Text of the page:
What Is CBD?

Cannabidiol (CBD) is one of the leading compounds found in hemp; it makes up about 40 percent of hemp’s composition. It’s a non-intoxicating phytocannabinoid – meaning it’s a plant-synthesized chemical that cannot produce a “high” or euphoric feeling. CBD molecules work with our bodies’ endocannabinoid system (ECS) by binding or communicating with CB2 cannabinoid receptors. These special connectors attach to our peripheral nervous system and help regulate various physiological functions with muscles, immune cells, skin, and other organs.

What Is CBG?

Cannabigerol (CBG) is another non-intoxicating phytocannabinoid. While it’s probably the most unusual hemp extract currently, it has a central role in the development of CBD and other known cannabinoids. CBG is regularly referred to as a “mother cannabinoid”; this is because it is the first phytocannabinoid synthesized in hemp that converts into other plant-based cannabinoids. The compound starts in its 2-carboxylic acid form called cannabigerol acid (CBGA). As hemp matures, this component begins to convert into three others: tetrahydrocannabinolic acid (THCA), cannabidiolic acid (CBDA), and cannabichromenic acid (CBCA).
After the conversion, there’s only a small amount of CBGA left – less than one percent. And when hemp begins its decarboxylation process, all those compounds drop their carboxyl acid and become the cannabinoids we commonly recognize: THC, CBD, CBC, and CBG. Because a mature hemp plant contains low levels of CBG, its extraction requires much more effort compared to CBD. Cultivators would either need to harvest hemp before it fully matures, or grow enough hemp plants to yield a significant CBG during the extraction process. And since there is less CBG to go around, research about this particular cannabinoid is limited; however, similar to CBD, CBG also works by attaching to the receptors that make up the endocannabinoid system. In comparison, CBG can bind to both CB1 and CB2 receptors rather than one over the other.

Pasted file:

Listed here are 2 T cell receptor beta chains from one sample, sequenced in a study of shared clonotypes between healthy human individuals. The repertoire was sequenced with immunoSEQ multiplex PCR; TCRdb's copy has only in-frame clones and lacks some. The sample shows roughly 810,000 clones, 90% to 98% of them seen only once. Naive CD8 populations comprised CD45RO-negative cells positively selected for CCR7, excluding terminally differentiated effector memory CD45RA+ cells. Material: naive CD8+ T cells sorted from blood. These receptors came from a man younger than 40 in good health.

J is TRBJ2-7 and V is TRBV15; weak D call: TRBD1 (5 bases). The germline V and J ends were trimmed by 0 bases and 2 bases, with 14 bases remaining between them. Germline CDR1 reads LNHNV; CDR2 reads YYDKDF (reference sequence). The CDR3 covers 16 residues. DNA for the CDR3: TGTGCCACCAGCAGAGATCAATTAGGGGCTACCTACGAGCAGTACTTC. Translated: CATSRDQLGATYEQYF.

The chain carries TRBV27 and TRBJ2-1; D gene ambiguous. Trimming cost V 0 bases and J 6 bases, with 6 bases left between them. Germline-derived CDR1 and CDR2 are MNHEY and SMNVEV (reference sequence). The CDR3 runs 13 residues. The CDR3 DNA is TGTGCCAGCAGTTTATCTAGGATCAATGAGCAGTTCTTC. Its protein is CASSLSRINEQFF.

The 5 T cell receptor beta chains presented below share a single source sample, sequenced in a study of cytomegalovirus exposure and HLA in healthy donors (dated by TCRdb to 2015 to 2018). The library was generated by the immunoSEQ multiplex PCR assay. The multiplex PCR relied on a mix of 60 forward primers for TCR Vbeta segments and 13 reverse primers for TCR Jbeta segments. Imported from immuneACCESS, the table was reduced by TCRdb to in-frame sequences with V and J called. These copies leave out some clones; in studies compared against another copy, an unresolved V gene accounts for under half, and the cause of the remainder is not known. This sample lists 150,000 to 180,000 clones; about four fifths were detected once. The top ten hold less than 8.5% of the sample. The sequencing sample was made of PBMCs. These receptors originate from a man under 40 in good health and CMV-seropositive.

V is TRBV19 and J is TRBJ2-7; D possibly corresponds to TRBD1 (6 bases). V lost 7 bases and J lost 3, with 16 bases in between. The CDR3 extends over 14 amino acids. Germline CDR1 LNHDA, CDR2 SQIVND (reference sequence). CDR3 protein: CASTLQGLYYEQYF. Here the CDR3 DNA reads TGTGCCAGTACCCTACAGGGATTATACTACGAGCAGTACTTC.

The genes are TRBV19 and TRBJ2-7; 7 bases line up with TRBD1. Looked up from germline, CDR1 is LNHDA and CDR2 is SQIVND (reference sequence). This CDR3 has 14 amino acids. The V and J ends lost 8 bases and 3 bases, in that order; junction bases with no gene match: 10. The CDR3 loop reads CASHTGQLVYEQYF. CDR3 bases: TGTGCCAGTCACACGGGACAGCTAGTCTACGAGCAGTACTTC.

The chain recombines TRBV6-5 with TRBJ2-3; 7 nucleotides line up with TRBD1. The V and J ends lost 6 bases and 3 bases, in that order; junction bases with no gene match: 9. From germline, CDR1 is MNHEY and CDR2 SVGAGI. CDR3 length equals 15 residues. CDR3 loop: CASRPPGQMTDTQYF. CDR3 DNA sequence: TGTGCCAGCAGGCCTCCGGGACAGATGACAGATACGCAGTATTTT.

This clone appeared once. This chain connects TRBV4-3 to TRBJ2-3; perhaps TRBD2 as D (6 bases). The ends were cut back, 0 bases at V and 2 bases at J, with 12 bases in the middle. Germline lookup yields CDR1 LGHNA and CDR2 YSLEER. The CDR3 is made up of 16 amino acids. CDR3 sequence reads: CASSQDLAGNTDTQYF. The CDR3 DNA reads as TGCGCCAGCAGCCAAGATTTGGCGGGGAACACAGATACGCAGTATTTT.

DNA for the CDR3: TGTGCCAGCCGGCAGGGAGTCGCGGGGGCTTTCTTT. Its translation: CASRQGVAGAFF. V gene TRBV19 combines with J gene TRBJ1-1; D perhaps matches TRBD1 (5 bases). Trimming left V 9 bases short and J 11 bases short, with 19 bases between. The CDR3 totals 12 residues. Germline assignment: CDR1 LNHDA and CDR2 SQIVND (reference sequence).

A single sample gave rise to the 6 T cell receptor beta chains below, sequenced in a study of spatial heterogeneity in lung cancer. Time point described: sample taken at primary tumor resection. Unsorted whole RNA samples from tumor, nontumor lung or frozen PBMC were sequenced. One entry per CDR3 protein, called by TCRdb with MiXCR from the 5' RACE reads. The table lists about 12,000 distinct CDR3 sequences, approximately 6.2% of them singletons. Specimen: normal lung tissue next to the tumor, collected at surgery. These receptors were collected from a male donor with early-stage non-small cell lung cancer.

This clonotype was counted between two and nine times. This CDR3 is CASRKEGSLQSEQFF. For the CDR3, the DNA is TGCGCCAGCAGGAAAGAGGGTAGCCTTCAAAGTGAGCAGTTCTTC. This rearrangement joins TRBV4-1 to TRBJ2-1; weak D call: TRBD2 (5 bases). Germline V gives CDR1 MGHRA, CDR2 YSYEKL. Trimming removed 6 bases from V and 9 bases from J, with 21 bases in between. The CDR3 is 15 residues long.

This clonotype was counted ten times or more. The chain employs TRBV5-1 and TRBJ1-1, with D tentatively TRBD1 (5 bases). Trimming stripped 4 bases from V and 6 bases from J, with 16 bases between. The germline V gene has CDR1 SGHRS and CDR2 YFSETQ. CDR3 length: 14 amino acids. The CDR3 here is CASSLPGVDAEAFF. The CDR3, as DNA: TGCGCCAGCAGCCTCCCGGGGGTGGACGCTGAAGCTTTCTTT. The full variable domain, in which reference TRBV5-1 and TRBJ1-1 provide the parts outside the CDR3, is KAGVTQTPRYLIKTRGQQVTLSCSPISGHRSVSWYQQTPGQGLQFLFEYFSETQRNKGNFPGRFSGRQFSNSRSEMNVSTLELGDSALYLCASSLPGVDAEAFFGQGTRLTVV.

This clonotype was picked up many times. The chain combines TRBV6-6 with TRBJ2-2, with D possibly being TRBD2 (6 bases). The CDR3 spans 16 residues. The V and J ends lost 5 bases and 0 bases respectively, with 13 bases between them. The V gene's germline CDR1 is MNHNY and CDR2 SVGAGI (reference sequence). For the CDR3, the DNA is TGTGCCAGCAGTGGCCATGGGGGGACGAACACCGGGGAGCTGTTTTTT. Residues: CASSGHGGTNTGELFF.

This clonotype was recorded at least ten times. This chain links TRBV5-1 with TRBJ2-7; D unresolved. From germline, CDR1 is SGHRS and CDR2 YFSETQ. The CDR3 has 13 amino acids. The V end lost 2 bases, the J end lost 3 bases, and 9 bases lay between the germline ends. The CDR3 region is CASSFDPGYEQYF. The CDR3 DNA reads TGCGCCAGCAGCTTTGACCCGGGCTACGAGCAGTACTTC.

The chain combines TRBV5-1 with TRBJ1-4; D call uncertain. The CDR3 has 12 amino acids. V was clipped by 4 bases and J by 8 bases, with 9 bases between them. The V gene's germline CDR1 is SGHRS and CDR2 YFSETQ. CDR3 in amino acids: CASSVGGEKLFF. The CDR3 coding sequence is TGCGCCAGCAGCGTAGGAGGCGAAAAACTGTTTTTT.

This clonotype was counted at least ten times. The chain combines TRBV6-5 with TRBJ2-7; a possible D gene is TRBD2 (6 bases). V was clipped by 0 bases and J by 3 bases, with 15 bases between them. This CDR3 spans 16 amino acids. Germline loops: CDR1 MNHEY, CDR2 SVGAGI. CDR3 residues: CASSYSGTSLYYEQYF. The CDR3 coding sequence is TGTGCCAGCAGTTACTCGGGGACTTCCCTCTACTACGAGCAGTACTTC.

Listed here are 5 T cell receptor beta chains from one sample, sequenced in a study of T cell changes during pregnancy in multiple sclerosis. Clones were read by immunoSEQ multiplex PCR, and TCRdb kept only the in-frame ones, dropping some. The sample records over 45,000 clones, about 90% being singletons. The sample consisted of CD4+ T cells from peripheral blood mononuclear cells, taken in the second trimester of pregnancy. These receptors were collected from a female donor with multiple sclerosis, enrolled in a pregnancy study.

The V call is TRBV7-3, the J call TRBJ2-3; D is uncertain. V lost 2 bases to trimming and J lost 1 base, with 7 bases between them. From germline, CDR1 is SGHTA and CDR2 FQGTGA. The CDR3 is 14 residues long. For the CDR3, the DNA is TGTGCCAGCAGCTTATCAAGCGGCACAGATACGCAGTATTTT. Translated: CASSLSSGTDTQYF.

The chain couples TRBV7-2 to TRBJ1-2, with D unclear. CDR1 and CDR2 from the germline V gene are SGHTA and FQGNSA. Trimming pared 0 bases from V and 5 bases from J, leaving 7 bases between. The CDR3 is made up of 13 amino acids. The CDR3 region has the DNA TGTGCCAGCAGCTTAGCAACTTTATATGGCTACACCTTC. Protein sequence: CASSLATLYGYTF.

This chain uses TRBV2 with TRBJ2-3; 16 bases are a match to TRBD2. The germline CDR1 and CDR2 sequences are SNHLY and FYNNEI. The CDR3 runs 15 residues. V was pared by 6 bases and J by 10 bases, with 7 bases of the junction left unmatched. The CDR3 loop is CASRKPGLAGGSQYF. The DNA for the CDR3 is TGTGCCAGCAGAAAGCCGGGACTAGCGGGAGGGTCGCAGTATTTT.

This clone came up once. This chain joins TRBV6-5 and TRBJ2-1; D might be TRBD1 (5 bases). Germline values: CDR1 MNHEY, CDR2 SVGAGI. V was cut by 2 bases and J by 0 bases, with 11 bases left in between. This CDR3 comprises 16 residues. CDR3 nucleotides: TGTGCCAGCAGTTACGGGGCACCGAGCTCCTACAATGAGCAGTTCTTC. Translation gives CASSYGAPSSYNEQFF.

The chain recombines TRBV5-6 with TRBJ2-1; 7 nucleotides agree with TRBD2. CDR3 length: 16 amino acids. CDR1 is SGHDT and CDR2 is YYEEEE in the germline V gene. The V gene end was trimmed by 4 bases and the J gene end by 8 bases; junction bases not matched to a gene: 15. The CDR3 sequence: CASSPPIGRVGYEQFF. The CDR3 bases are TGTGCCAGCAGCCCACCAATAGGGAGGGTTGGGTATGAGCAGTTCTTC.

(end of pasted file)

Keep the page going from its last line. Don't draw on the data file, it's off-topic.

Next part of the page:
Which Is Better For You?

The results from using CBD, CBG, and other cannabinoids can vary based on our body types, lifestyle, and other physical qualities. And because these two particular cannabinoids work best together than individually, it’s better to figure out which one closest fits your needs or use when comparing CBG vs CBD. They both naturally occur in Cannabis sativa and share some of the same characteristics. However, they are still different in composition and offer unique benefits based on limited research. If you want to learn more about the potential benefits of CBG, CBC, and other cannabinoids, check our educational blogs for more information about non-CBD cannabinoids. And after becoming more knowledgeable about CBG vs CBD vs CBC’s differences, the more confident you’ll be with purchasing CBD or hemp-based products that best suit your needs and achieve personal goals.